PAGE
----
Symptoms and treatment of lupus
Our immune system defends us from infection, by neutralizing invasive microorganisms (microbes). However, in certain conditions, it may also attack ourselves, through abnormally triggered white blood cells and antibodies (autoantibodies). Such conditions are called autoimmune diseases, and some may concurrently affect several organ systems.
Systemic lupus erythematosus (SLE) is probably the most familiar of these systemic autoimmune disorders. Nearly 2 million people in the U.S. are living with SLE, and the vast majority of these are women, especially of young age (20 to 30 years old). African Americans are three times more commonly affected than Caucasians.
What causes lupus is unknown. Particular immune-system-inherited features, hormones and environmental factors (like infections, drugs and sunlight exposure) are thought to play a role. The severity of SLE is highly variable; some patients may suffer only from skin rash or joint swelling, whereas others may experience heart, kidney, lung or brain problems, sometimes life-threatening.
Lupus is mainly characterized by formation of antinuclear autoantibodies, i.e., antibodies against the cell nucleus, particularly the DNA. These autoantibodies are deposited in various organs, where they trigger inflammation and injury. Other antibodies can destroy blood cells or induce blood clotting within vessels (antiphospholipid antibodies).
SLE may present with a multitude of symptoms, with sudden or gradual onset:
- Fever and weight loss
- Skin rash (particularly a butterfly-shaped facial rash, often induced by sunlight exposure) and hair loss
- Joint inflammation (arthritis), with swelling, pain, redness and stiffness of fingers and hands, worsening during nighttime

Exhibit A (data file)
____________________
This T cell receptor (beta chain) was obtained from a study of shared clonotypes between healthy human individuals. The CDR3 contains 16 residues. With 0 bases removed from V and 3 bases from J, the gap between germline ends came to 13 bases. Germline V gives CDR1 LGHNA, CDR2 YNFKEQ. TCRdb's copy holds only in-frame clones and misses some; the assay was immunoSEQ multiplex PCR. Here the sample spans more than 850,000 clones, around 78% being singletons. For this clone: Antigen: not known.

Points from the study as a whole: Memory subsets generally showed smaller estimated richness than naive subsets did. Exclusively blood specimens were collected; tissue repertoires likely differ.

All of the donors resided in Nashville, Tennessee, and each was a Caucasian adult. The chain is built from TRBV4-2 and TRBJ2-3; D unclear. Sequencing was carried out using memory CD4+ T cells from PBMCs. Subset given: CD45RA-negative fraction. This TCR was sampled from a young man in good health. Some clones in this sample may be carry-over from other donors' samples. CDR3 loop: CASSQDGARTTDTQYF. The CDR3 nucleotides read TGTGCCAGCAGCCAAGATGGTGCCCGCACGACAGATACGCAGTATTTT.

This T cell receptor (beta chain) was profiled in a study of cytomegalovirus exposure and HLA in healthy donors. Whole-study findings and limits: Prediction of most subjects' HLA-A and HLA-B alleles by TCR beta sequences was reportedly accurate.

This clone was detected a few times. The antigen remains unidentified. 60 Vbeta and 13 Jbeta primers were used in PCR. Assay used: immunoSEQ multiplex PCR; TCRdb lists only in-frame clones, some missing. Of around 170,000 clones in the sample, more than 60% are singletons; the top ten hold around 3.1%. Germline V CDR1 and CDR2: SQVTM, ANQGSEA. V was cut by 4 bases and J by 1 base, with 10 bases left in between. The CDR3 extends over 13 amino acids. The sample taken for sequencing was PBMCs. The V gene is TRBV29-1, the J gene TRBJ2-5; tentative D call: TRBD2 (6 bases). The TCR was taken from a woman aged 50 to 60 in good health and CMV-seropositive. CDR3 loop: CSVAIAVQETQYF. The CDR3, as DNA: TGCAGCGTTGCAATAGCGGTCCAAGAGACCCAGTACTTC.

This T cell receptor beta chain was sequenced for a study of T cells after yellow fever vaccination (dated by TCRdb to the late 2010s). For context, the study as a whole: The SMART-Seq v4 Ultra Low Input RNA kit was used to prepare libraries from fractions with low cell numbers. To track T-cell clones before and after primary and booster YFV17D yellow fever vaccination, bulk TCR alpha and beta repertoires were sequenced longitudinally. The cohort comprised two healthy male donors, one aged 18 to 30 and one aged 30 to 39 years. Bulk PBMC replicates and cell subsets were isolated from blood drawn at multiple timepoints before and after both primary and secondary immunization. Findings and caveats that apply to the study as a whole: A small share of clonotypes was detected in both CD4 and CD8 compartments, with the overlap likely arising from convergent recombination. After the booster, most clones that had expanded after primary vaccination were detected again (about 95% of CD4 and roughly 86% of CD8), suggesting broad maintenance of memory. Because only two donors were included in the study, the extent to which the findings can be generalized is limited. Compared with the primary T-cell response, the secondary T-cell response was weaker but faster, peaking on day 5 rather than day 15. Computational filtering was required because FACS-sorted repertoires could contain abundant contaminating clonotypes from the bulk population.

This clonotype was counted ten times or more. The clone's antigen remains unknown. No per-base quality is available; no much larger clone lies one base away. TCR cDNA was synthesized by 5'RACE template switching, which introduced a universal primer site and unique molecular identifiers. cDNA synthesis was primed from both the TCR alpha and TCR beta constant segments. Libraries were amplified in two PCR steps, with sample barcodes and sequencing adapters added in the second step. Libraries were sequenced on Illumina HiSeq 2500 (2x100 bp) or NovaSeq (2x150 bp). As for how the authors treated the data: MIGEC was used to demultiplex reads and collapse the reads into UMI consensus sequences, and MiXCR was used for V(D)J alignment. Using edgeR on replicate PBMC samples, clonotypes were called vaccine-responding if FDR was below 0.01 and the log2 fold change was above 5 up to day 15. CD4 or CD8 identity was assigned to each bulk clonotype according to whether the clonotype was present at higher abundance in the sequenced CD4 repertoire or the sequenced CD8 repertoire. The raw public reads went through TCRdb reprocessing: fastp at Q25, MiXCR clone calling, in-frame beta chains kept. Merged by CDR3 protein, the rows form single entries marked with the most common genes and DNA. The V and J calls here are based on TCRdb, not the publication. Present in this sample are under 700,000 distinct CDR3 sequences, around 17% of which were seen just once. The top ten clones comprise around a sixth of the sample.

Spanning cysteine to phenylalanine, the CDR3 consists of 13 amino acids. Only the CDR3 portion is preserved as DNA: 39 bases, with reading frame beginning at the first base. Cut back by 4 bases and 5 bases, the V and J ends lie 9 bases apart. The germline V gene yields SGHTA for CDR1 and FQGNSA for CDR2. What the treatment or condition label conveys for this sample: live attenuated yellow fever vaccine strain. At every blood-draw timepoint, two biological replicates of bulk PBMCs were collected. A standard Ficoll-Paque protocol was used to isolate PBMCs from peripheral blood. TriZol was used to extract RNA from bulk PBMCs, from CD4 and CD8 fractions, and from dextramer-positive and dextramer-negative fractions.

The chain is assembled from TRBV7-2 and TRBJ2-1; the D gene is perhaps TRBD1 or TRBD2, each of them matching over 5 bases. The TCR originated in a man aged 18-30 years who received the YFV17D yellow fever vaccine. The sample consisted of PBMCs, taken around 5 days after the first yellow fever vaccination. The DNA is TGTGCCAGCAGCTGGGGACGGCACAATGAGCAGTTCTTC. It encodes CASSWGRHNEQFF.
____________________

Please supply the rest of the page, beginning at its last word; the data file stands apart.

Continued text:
- Lung involvement, with pneumonia, pleural effusion and lung bleeding
- Cardiovascular disease: heart inflammation (carditis), gangrene and phlebitis
- Low blood cell count
- Kidney disease (lupus nephritis), with abnormal protein and blood in the urine and progressive kidney failure
- Nervous system involvement (neurolupus), with memory loss, headaches, mood disorders, paralysis, convulsions, confusion and meningitis.
Blood tests can detect inflammation and autoantibodies. Skin and kidney biopsies reveal specific changes, and brain imaging is usually needed to diagnose neurolupus.
The evolution of SLE is characterized by recurring flares. With each flare, additional organ damage occurs. In between flares, patients may be completely free of symptoms or may experience chronic organ disease (particularly kidney and brain disease). Flares may be triggered by infection, drugs and pregnancy. During pregnancy, female patients are also exposed to increased risk of miscarriage and stillbirth.
With currently available treatments, 95 percent of patients survive beyond 10 years.
The treatment of SLE includes:
- General prevention methods: avoiding sunlight, oral contraceptives that contain estrogen, contagious diseases and certain drug exposures. Pregnancy is unwarranted in patients with recent or ongoing lupus flares, as well as in those with advanced nephritis or neurolupus.
- NSAIDs (non-steroidal anti-inflammatory drugs), such as Aspirin or Advil, are helpful in cases of mild arthritis. Such drugs, however, may induce gastrointestinal, kidney and cardiovascular side effects.
- Hydroxychloroquine (Plaquenil) is essential for treating moderate-to-severe arthritis, as well as skin troubles. Regular ophthalmology exams are needed to prevent possible eye toxicity from this drug.
- Steroids (Medrol) and immunosuppressive agents like cyclophosphamide (Cytoxan) and azathioprine (Imuran) are required for severe organ-damaging and life-threatening SLE, as nephritis and neurolupus. Effective as they are, these drugs can also cause serious adverse effects, such as: infection, obesity, diabetes, high blood pressure and cholesterol, gastro-duodenal ulcer (with steroids), hair loss, cystitis, bone marrow damage, infertility, leukemia, infection and cancer (with immunosuppressors). Careful monitoring and using as small a dose as possible are mandatory to avoid these effects.
By Sal Levy
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